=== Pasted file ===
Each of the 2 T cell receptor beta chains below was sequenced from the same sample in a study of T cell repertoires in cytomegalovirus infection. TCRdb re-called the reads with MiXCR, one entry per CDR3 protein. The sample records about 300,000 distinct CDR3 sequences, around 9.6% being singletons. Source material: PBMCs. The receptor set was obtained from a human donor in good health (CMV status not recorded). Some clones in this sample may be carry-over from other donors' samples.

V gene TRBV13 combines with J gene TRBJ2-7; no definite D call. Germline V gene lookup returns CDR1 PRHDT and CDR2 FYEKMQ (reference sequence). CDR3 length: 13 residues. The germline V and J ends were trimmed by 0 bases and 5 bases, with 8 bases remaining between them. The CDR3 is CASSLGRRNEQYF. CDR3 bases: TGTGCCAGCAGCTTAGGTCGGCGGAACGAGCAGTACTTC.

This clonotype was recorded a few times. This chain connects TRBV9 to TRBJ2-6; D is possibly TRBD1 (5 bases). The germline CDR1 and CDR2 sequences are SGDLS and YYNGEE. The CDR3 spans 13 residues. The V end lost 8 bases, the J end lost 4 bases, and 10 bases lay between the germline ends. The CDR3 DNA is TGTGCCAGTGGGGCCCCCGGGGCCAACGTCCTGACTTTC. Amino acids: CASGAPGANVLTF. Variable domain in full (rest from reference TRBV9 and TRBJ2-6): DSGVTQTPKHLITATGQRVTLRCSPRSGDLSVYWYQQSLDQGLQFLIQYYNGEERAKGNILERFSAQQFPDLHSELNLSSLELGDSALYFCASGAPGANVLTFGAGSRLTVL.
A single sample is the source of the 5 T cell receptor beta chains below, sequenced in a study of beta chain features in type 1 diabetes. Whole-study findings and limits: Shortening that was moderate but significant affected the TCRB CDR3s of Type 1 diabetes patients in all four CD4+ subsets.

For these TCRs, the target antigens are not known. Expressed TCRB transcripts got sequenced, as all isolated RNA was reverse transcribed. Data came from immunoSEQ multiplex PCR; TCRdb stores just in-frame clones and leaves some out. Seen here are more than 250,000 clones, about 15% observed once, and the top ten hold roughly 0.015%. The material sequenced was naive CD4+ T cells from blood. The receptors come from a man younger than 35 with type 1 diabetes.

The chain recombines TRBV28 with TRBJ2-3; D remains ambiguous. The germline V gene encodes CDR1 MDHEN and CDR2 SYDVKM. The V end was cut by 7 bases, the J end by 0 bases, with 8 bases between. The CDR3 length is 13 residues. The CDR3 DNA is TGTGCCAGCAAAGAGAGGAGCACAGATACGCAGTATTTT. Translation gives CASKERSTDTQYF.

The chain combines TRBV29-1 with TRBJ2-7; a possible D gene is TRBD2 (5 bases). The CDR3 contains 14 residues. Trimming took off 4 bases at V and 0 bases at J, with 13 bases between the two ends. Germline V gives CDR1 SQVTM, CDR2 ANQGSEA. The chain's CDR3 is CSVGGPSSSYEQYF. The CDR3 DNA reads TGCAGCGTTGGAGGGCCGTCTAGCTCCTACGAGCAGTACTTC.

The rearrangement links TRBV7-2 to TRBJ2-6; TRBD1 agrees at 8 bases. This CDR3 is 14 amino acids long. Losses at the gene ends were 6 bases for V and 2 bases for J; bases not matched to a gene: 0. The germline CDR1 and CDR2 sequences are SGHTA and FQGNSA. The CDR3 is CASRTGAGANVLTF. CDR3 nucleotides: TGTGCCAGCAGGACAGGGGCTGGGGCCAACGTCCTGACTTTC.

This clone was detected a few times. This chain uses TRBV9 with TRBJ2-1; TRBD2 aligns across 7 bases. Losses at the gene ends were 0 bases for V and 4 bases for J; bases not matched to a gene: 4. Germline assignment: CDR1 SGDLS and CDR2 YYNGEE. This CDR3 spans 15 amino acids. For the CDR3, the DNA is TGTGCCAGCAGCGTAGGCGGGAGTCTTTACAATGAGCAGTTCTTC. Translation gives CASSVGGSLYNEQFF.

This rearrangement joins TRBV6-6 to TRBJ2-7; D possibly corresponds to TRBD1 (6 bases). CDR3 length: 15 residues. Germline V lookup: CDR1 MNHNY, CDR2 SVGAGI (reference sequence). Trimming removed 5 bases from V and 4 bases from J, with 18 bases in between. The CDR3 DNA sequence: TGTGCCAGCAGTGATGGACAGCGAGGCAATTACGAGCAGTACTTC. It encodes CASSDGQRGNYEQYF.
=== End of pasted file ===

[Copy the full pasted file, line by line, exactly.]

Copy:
Each of the 2 T cell receptor beta chains below was sequenced from the same sample in a study of T cell repertoires in cytomegalovirus infection. TCRdb re-called the reads with MiXCR, one entry per CDR3 protein. The sample records about 300,000 distinct CDR3 sequences, around 9.6% being singletons. Source material: PBMCs. The receptor set was obtained from a human donor in good health (CMV status not recorded). Some clones in this sample may be carry-over from other donors' samples.

V gene TRBV13 combines with J gene TRBJ2-7; no definite D call. Germline V gene lookup returns CDR1 PRHDT and CDR2 FYEKMQ (reference sequence). CDR3 length: 13 residues. The germline V and J ends were trimmed by 0 bases and 5 bases, with 8 bases remaining between them. The CDR3 is CASSLGRRNEQYF. CDR3 bases: TGTGCCAGCAGCTTAGGTCGGCGGAACGAGCAGTACTTC.

This clonotype was recorded a few times. This chain connects TRBV9 to TRBJ2-6; D is possibly TRBD1 (5 bases). The germline CDR1 and CDR2 sequences are SGDLS and YYNGEE. The CDR3 spans 13 residues. The V end lost 8 bases, the J end lost 4 bases, and 10 bases lay between the germline ends. The CDR3 DNA is TGTGCCAGTGGGGCCCCCGGGGCCAACGTCCTGACTTTC. Amino acids: CASGAPGANVLTF. Variable domain in full (rest from reference TRBV9 and TRBJ2-6): DSGVTQTPKHLITATGQRVTLRCSPRSGDLSVYWYQQSLDQGLQFLIQYYNGEERAKGNILERFSAQQFPDLHSELNLSSLELGDSALYFCASGAPGANVLTFGAGSRLTVL.
A single sample is the source of the 5 T cell receptor beta chains below, sequenced in a study of beta chain features in type 1 diabetes. Whole-study findings and limits: Shortening that was moderate but significant affected the TCRB CDR3s of Type 1 diabetes patients in all four CD4+ subsets.

For these TCRs, the target antigens are not known. Expressed TCRB transcripts got sequenced, as all isolated RNA was reverse transcribed. Data came from immunoSEQ multiplex PCR; TCRdb stores just in-frame clones and leaves some out. Seen here are more than 250,000 clones, about 15% observed once, and the top ten hold roughly 0.015%. The material sequenced was naive CD4+ T cells from blood. The receptors come from a man younger than 35 with type 1 diabetes.

The chain recombines TRBV28 with TRBJ2-3; D remains ambiguous. The germline V gene encodes CDR1 MDHEN and CDR2 SYDVKM. The V end was cut by 7 bases, the J end by 0 bases, with 8 bases between. The CDR3 length is 13 residues. The CDR3 DNA is TGTGCCAGCAAAGAGAGGAGCACAGATACGCAGTATTTT. Translation gives CASKERSTDTQYF.

The chain combines TRBV29-1 with TRBJ2-7; a possible D gene is TRBD2 (5 bases). The CDR3 contains 14 residues. Trimming took off 4 bases at V and 0 bases at J, with 13 bases between the two ends. Germline V gives CDR1 SQVTM, CDR2 ANQGSEA. The chain's CDR3 is CSVGGPSSSYEQYF. The CDR3 DNA reads TGCAGCGTTGGAGGGCCGTCTAGCTCCTACGAGCAGTACTTC.

The rearrangement links TRBV7-2 to TRBJ2-6; TRBD1 agrees at 8 bases. This CDR3 is 14 amino acids long. Losses at the gene ends were 6 bases for V and 2 bases for J; bases not matched to a gene: 0. The germline CDR1 and CDR2 sequences are SGHTA and FQGNSA. The CDR3 is CASRTGAGANVLTF. CDR3 nucleotides: TGTGCCAGCAGGACAGGGGCTGGGGCCAACGTCCTGACTTTC.

This clone was detected a few times. This chain uses TRBV9 with TRBJ2-1; TRBD2 aligns across 7 bases. Losses at the gene ends were 0 bases for V and 4 bases for J; bases not matched to a gene: 4. Germline assignment: CDR1 SGDLS and CDR2 YYNGEE. This CDR3 spans 15 amino acids. For the CDR3, the DNA is TGTGCCAGCAGCGTAGGCGGGAGTCTTTACAATGAGCAGTTCTTC. Translation gives CASSVGGSLYNEQFF.

This rearrangement joins TRBV6-6 to TRBJ2-7; D possibly corresponds to TRBD1 (6 bases). CDR3 length: 15 residues. Germline V lookup: CDR1 MNHNY, CDR2 SVGAGI (reference sequence). Trimming removed 5 bases from V and 4 bases from J, with 18 bases in between. The CDR3 DNA sequence: TGTGCCAGCAGTGATGGACAGCGAGGCAATTACGAGCAGTACTTC. It encodes CASSDGQRGNYEQYF.